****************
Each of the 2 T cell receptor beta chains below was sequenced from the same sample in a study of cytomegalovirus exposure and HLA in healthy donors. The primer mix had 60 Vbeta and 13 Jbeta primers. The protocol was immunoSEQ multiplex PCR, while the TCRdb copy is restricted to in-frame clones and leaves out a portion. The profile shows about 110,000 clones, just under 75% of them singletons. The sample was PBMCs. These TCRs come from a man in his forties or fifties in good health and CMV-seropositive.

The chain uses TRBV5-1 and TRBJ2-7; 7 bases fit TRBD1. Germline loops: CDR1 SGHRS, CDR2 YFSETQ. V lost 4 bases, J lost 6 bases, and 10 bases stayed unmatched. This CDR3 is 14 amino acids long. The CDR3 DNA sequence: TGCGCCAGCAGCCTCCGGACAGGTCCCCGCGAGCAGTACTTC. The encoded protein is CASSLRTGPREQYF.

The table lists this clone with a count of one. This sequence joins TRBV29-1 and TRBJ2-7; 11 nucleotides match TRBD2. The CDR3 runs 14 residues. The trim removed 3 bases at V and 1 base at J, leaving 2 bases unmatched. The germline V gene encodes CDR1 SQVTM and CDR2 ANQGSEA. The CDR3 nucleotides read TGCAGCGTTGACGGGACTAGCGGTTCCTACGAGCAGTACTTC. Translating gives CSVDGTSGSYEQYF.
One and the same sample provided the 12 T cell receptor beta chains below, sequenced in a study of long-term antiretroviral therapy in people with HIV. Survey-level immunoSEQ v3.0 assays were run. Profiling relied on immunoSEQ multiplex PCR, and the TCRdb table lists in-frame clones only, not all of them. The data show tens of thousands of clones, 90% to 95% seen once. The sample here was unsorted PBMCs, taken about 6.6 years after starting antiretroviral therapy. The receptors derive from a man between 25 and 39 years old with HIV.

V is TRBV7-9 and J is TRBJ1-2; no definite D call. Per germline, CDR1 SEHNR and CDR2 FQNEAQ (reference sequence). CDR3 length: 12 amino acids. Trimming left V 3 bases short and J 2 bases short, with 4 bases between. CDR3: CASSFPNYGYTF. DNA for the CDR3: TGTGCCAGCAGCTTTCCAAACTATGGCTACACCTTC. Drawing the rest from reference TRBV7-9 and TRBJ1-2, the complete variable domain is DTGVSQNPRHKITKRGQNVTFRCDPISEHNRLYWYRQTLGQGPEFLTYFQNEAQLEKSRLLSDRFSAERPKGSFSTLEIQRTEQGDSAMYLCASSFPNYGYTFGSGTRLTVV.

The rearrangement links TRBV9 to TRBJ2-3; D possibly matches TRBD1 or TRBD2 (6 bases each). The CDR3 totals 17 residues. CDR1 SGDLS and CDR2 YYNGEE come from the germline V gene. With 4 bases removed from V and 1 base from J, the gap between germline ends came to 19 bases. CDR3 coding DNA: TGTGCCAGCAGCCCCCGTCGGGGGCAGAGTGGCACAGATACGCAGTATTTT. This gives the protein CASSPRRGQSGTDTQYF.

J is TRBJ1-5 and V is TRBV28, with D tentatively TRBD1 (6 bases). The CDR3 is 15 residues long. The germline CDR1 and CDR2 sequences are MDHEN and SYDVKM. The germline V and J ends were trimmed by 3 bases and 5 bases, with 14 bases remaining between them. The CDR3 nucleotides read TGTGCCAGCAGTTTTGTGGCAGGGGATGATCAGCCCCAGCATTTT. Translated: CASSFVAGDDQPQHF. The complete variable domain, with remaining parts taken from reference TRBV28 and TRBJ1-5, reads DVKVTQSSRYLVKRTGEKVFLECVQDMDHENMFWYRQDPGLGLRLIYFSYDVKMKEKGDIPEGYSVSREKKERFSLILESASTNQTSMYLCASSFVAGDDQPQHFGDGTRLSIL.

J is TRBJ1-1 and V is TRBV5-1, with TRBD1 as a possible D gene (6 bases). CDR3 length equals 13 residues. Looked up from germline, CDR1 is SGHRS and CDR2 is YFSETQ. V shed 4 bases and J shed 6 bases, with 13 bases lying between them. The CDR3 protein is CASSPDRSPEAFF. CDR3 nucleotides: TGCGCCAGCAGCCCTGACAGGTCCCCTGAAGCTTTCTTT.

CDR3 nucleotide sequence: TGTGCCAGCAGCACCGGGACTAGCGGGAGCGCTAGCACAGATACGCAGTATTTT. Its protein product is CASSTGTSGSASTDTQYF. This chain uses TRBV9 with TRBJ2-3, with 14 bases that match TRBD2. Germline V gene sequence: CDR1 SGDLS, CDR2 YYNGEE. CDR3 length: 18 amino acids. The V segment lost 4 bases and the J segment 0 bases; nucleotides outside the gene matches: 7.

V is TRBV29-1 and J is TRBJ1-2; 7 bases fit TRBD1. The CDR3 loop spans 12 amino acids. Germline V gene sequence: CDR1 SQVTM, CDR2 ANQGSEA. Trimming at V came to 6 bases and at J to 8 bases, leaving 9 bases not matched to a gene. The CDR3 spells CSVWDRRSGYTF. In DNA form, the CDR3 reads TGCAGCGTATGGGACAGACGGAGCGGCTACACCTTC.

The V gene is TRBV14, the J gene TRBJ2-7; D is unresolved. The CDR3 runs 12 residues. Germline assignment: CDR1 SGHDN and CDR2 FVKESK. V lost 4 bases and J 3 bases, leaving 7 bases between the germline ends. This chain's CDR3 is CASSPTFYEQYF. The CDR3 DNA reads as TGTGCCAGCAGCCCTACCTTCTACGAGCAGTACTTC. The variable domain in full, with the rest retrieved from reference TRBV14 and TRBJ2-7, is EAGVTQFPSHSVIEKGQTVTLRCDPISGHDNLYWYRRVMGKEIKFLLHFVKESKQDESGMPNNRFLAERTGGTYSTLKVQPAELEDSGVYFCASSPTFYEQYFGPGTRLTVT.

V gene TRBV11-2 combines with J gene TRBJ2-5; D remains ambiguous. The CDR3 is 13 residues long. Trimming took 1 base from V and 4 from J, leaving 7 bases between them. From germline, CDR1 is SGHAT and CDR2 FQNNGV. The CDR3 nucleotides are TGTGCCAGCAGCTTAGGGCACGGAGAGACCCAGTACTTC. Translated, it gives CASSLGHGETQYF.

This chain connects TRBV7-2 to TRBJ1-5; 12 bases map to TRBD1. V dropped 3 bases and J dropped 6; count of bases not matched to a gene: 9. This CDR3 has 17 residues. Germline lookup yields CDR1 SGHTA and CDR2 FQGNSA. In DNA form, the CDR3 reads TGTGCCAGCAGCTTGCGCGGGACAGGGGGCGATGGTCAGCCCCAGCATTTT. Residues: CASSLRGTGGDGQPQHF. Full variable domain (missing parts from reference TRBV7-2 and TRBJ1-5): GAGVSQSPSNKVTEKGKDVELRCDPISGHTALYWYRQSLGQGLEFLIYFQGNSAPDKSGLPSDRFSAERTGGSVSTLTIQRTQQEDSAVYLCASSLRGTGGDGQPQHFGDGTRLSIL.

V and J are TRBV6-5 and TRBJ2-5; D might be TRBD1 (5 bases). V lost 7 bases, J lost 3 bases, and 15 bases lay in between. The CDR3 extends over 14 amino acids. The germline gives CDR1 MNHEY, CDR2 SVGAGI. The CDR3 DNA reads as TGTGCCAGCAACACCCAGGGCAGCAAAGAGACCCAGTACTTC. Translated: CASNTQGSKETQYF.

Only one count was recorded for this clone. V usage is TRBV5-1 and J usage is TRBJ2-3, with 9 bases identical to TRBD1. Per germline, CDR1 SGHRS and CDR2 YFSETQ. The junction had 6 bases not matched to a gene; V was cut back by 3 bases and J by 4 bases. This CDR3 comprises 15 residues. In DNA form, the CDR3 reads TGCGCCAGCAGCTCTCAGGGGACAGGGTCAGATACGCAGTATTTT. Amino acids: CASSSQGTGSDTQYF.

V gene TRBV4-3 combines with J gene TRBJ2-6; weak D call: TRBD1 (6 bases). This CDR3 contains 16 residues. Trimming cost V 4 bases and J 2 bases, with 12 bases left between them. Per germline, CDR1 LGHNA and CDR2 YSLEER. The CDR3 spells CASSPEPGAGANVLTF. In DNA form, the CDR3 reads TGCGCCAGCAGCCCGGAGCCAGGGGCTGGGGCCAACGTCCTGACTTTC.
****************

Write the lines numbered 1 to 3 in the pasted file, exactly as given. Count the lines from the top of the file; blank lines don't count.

Each of the 2 T cell receptor beta chains below was sequenced from the same sample in a study of cytomegalovirus exposure and HLA in healthy donors. The primer mix had 60 Vbeta and 13 Jbeta primers. The protocol was immunoSEQ multiplex PCR, while the TCRdb copy is restricted to in-frame clones and leaves out a portion. The profile shows about 110,000 clones, just under 75% of them singletons. The sample was PBMCs. These TCRs come from a man in his forties or fifties in good health and CMV-seropositive.

The chain uses TRBV5-1 and TRBJ2-7; 7 bases fit TRBD1. Germline loops: CDR1 SGHRS, CDR2 YFSETQ. V lost 4 bases, J lost 6 bases, and 10 bases stayed unmatched. This CDR3 is 14 amino acids long. The CDR3 DNA sequence: TGCGCCAGCAGCCTCCGGACAGGTCCCCGCGAGCAGTACTTC. The encoded protein is CASSLRTGPREQYF.

The table lists this clone with a count of one. This sequence joins TRBV29-1 and TRBJ2-7; 11 nucleotides match TRBD2. The CDR3 runs 14 residues. The trim removed 3 bases at V and 1 base at J, leaving 2 bases unmatched. The germline V gene encodes CDR1 SQVTM and CDR2 ANQGSEA. The CDR3 nucleotides read TGCAGCGTTGACGGGACTAGCGGTTCCTACGAGCAGTACTTC. Translating gives CSVDGTSGSYEQYF.